|Some organisms from Earth, like tardigrades, are known to be able to survive in space. Shutterstock|
Life on our planet might have originated from biological particles brought to Earth in streams of space dust, a study suggests.
Fast-moving flows of interplanetary dust that continually bombard our planet's atmosphere could deliver tiny organisms from far-off worlds, or send Earth-based organisms to other planets, according to the research.
The dust streams could collide with biological particles in Earth's atmosphere with enough energy to knock them into space, a scientist has suggested.
Such an event could enable bacteria and other forms of life to make their way from one planet in the solar system to another and perhaps beyond.
The research from the University of Edinburgh calculated how powerful flows of space dust -- which can move at up to 70 km a second -- could collide with particles in our atmospheric system.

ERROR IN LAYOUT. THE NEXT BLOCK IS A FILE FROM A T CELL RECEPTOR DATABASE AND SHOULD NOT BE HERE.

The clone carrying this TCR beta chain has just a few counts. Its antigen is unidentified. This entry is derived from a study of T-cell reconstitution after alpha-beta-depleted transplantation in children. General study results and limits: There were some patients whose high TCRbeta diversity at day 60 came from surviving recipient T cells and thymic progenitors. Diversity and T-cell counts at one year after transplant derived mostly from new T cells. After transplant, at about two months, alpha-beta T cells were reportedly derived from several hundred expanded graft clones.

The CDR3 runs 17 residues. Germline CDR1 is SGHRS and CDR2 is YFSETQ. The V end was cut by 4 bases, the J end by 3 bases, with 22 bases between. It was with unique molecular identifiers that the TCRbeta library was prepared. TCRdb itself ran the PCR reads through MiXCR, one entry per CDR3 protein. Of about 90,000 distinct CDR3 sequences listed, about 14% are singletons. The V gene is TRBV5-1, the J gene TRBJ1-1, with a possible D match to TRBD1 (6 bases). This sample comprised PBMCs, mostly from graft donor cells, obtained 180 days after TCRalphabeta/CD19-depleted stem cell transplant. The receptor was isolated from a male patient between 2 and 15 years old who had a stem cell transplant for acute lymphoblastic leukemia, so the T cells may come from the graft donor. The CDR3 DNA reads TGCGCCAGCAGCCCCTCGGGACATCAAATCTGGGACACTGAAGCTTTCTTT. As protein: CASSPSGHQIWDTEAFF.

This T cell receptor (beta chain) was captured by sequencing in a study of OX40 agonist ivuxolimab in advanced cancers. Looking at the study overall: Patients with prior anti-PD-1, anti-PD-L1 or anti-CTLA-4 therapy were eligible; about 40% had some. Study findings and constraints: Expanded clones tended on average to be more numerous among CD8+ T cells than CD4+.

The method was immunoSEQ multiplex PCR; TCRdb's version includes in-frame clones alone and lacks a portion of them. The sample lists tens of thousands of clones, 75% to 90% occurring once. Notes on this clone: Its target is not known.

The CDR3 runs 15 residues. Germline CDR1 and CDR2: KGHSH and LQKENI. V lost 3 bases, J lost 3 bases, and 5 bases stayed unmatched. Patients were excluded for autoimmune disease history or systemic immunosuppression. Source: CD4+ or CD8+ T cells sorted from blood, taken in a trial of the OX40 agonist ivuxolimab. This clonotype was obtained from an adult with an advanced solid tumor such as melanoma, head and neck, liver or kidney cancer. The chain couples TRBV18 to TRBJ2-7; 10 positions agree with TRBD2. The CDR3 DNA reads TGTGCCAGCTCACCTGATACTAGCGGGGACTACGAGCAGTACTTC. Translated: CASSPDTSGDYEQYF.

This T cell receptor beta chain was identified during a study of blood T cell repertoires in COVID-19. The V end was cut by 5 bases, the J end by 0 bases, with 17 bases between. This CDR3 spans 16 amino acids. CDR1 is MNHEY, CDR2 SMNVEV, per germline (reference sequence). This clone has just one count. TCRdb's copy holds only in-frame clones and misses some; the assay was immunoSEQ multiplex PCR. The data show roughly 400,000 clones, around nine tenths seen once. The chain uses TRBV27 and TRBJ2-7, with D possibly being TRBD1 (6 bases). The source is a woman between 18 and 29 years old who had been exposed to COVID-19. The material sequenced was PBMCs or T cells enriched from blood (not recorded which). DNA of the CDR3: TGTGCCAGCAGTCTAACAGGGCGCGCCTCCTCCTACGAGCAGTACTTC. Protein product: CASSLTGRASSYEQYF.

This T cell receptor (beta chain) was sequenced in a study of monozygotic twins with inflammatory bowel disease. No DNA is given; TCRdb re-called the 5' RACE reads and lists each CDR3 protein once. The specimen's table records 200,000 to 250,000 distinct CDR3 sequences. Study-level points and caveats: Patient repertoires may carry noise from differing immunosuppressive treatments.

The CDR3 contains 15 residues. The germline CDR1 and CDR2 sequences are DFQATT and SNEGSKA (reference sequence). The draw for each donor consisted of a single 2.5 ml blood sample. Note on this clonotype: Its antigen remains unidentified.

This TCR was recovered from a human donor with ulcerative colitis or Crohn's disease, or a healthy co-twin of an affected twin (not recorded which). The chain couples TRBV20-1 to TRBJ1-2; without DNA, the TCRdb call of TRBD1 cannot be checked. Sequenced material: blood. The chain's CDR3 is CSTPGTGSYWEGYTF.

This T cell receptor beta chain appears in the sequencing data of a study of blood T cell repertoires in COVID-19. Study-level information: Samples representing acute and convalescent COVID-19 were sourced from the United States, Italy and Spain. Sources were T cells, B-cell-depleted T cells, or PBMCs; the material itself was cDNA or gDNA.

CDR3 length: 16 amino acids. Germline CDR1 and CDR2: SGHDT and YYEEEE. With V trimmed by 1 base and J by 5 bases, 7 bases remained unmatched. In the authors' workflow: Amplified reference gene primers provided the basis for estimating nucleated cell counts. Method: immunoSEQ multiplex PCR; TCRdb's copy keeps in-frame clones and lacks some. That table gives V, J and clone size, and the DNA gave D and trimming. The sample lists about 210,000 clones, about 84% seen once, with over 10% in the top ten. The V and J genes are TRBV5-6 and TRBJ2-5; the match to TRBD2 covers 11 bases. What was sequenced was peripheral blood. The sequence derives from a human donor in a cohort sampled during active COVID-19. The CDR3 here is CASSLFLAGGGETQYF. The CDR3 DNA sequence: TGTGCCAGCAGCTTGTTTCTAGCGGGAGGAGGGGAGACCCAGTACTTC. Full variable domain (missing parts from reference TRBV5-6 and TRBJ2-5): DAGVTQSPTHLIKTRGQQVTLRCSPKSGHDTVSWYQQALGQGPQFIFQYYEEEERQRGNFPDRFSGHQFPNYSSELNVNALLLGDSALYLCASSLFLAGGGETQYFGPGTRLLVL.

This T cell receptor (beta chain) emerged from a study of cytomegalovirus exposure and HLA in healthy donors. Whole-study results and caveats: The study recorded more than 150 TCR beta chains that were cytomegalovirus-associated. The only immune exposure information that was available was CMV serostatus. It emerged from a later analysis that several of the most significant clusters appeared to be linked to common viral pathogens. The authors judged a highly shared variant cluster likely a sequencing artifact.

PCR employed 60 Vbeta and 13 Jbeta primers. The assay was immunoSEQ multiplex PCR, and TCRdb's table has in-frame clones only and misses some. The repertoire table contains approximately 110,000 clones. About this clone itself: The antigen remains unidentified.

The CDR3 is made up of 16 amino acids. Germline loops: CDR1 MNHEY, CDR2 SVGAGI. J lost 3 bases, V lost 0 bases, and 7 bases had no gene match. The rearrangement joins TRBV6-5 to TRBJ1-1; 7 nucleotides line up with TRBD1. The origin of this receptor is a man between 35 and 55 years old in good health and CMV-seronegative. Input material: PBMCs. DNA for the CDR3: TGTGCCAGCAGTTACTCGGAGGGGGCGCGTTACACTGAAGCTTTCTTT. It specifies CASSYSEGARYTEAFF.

It found that small particles existing at 150 km or higher above Earth's surface could be knocked beyond the limit of Earth's gravity by space dust and eventually reach other planets. The same mechanism could enable the exchange of atmospheric particles between distant planets.
Some bacteria, plants and small animals called tardigrades are known to be able to survive in space, so it is possible that such organisms -- if present in Earth's upper atmosphere -- might collide with fast-moving space dust and withstand a journey to another planet.
Professor Arjun Berera, from the University of Edinburgh's School of Physics and Astronomy, who led the study, said: "The proposition that space dust collisions could propel organisms over enormous distances between planets raises some exciting prospects of how life and the atmospheres of planets originated. The streaming of fast space dust is found throughout planetary systems and could be a common factor in proliferating life."
The study, published in Astrobiology, was partly funded by the Science and Technology Facilities Council.
The above story is based on Materials provided by University of Edinburgh.